Saturday, November 26, 2011

Two Deaths Nearly 50 Years Apart

On November 26, 1923, 23-year-old Alice S. Johnson died at Chicago's West End Hospital from a criminal abortion performed there that day. The coroner identified Dr. Lorenz Lapsky as being responsible for Alice's death. Lapsky was indicted by a grand jury for felony murder on December 15. Alice's abortion was typical of criminal abortions in that it was performed by a physician.

Fast-forward nearly half a century, to the era of safe and legal abortion.

"Monica" was a 31-year-old mother of five. She requested an abortion when she was 8 weeks pregnant, but the abortion was delayed about a month in order to address "some health, personal and administrative problems." Her doctor decided that it was best to simply remove Monica's uterus with the fetus still in it. The hysterectomy was done under general anesthesia with no apparent complications.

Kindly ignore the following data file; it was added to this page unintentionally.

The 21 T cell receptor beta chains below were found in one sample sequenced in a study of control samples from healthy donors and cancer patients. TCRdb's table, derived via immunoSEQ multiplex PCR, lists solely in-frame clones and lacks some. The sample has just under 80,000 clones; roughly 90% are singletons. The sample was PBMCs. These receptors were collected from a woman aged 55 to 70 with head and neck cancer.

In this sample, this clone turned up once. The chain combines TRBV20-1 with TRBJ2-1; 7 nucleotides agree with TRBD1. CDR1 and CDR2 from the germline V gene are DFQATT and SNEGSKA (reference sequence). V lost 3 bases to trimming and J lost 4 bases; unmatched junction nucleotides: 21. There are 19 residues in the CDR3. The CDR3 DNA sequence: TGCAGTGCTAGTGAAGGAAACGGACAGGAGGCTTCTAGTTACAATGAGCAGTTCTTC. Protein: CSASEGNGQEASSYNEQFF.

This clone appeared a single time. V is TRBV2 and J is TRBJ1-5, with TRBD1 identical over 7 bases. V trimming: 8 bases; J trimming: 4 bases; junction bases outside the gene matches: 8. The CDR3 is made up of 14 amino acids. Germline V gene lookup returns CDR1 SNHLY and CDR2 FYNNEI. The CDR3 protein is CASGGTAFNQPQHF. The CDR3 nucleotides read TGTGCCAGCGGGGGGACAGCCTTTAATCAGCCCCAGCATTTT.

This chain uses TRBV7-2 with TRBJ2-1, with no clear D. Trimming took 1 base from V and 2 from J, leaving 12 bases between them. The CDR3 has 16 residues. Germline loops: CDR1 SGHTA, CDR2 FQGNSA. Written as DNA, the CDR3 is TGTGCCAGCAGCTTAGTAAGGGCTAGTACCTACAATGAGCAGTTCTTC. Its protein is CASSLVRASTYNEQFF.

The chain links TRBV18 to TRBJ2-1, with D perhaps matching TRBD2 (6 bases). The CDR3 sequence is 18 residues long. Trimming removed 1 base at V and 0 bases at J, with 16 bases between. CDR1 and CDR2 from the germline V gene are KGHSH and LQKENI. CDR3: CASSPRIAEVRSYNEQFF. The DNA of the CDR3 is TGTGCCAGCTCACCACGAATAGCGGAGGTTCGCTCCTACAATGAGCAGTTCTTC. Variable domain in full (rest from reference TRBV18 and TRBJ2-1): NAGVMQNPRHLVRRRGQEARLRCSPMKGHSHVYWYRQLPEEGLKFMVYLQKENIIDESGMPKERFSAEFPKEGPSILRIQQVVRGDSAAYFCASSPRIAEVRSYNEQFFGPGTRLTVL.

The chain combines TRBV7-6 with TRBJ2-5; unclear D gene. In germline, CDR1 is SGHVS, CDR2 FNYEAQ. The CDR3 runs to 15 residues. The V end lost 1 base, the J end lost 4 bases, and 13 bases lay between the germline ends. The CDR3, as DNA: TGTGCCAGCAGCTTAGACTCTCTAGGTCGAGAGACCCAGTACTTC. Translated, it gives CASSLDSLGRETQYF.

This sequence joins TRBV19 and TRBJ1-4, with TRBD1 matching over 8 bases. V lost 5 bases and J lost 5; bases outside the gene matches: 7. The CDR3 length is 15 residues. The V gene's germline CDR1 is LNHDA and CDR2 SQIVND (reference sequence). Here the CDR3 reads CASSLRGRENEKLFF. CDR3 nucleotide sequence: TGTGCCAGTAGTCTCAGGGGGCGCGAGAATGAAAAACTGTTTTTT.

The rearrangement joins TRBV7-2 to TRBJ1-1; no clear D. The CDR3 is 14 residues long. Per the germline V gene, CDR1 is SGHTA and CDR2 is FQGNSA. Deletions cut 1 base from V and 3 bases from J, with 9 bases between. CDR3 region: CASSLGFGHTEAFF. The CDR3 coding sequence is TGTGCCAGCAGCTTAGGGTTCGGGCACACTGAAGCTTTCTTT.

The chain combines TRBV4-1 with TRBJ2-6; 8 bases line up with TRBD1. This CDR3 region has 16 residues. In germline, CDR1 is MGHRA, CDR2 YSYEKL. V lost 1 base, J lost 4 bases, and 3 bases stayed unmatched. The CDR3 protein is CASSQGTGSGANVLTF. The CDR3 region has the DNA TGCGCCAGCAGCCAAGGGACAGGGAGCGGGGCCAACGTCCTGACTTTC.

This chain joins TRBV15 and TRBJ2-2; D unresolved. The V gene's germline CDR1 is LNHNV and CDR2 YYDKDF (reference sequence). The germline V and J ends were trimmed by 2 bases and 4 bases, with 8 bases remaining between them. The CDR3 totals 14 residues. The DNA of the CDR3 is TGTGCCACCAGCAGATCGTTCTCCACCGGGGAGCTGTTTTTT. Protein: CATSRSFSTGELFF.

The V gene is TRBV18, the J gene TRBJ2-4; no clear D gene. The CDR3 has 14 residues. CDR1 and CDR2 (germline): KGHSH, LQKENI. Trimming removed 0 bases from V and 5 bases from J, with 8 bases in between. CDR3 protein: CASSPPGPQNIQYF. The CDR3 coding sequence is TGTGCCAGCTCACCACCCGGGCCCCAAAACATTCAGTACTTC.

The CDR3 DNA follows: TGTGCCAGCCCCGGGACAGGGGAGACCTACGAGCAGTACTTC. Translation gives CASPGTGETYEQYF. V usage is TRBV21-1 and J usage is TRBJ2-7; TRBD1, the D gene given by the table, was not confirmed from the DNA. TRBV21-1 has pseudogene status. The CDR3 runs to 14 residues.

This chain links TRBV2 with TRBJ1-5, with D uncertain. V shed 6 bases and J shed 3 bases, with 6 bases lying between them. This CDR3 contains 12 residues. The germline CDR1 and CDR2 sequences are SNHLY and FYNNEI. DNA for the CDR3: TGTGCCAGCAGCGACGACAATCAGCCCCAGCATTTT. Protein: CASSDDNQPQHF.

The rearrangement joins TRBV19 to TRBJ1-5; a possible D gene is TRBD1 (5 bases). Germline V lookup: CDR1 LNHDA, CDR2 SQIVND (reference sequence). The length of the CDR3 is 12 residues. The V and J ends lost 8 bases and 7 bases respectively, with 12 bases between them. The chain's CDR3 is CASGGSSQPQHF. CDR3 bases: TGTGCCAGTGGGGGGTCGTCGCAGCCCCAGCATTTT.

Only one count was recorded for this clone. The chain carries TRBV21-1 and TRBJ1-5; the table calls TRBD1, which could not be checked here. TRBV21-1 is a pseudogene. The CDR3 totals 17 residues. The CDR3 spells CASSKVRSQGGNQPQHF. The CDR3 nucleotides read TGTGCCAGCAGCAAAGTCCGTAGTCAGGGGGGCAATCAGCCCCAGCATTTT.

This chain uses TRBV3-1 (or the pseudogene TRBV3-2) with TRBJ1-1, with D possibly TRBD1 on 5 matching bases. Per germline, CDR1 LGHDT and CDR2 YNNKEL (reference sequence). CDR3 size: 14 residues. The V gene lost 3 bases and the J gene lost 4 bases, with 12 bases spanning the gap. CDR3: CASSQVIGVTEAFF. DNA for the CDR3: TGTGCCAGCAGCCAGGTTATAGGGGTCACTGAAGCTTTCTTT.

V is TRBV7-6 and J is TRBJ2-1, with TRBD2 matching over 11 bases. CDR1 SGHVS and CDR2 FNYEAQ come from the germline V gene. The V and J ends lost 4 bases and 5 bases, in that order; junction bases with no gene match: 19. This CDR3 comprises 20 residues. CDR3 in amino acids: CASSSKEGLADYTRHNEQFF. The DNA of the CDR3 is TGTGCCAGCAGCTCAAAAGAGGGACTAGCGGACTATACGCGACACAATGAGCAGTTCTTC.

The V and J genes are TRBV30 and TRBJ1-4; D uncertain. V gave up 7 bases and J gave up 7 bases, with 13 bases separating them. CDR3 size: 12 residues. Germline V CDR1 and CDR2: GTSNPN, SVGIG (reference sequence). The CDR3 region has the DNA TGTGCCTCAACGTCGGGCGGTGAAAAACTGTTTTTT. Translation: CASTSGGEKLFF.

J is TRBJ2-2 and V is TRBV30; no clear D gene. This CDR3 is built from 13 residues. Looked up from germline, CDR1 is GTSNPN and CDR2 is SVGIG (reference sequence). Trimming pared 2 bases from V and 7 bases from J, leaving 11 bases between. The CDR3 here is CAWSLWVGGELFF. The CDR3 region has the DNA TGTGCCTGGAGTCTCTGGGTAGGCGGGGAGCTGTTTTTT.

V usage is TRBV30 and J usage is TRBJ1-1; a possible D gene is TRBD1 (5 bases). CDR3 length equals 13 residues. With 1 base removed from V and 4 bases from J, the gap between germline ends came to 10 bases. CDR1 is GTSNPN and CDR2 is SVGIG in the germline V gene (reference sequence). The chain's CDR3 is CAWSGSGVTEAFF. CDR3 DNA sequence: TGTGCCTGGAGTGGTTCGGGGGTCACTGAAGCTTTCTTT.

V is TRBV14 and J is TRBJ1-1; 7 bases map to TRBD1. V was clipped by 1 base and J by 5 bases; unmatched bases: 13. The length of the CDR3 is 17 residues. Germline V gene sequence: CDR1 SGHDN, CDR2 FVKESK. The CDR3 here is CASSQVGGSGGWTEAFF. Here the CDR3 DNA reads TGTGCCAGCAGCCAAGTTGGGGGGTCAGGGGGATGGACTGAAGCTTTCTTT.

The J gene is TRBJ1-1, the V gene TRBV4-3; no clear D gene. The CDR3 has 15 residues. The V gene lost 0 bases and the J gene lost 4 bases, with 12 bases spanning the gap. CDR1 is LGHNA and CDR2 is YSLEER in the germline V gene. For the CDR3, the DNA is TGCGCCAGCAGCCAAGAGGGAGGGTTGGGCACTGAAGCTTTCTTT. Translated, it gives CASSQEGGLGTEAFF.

On the second day after surgery, Monica developed fever and nausea, and had no bowel sounds. The next day she felt unwell and had a distended abdomen. The next day, she felt better and resumed eating, but still had not had a bowel movement. Six days after the surgery, November 26, 1971, Monica began to scream and vomit. She reported severe abdominal pain and couldn't see. Within an hour of the onset of these symptoms, Monica died.

The autopsy revealed grim findings. Monica had a severe infection that had interfered with her bowel function. As she continued to eat but not to have bowel movements, her bowels backed up, allowing gastric juices to enter her lungs and begin to digest them. She also had bacteria in her brain, which may have caused her blindness in the final hour of her life.

I fail to see how the legality of her abortion was any benefit to her, or to her family, or to the medical professionals who struggled to save her life. It was, however, clearly beneficial to the abortionist, who was not prosecuted for his patient's agonizing death.

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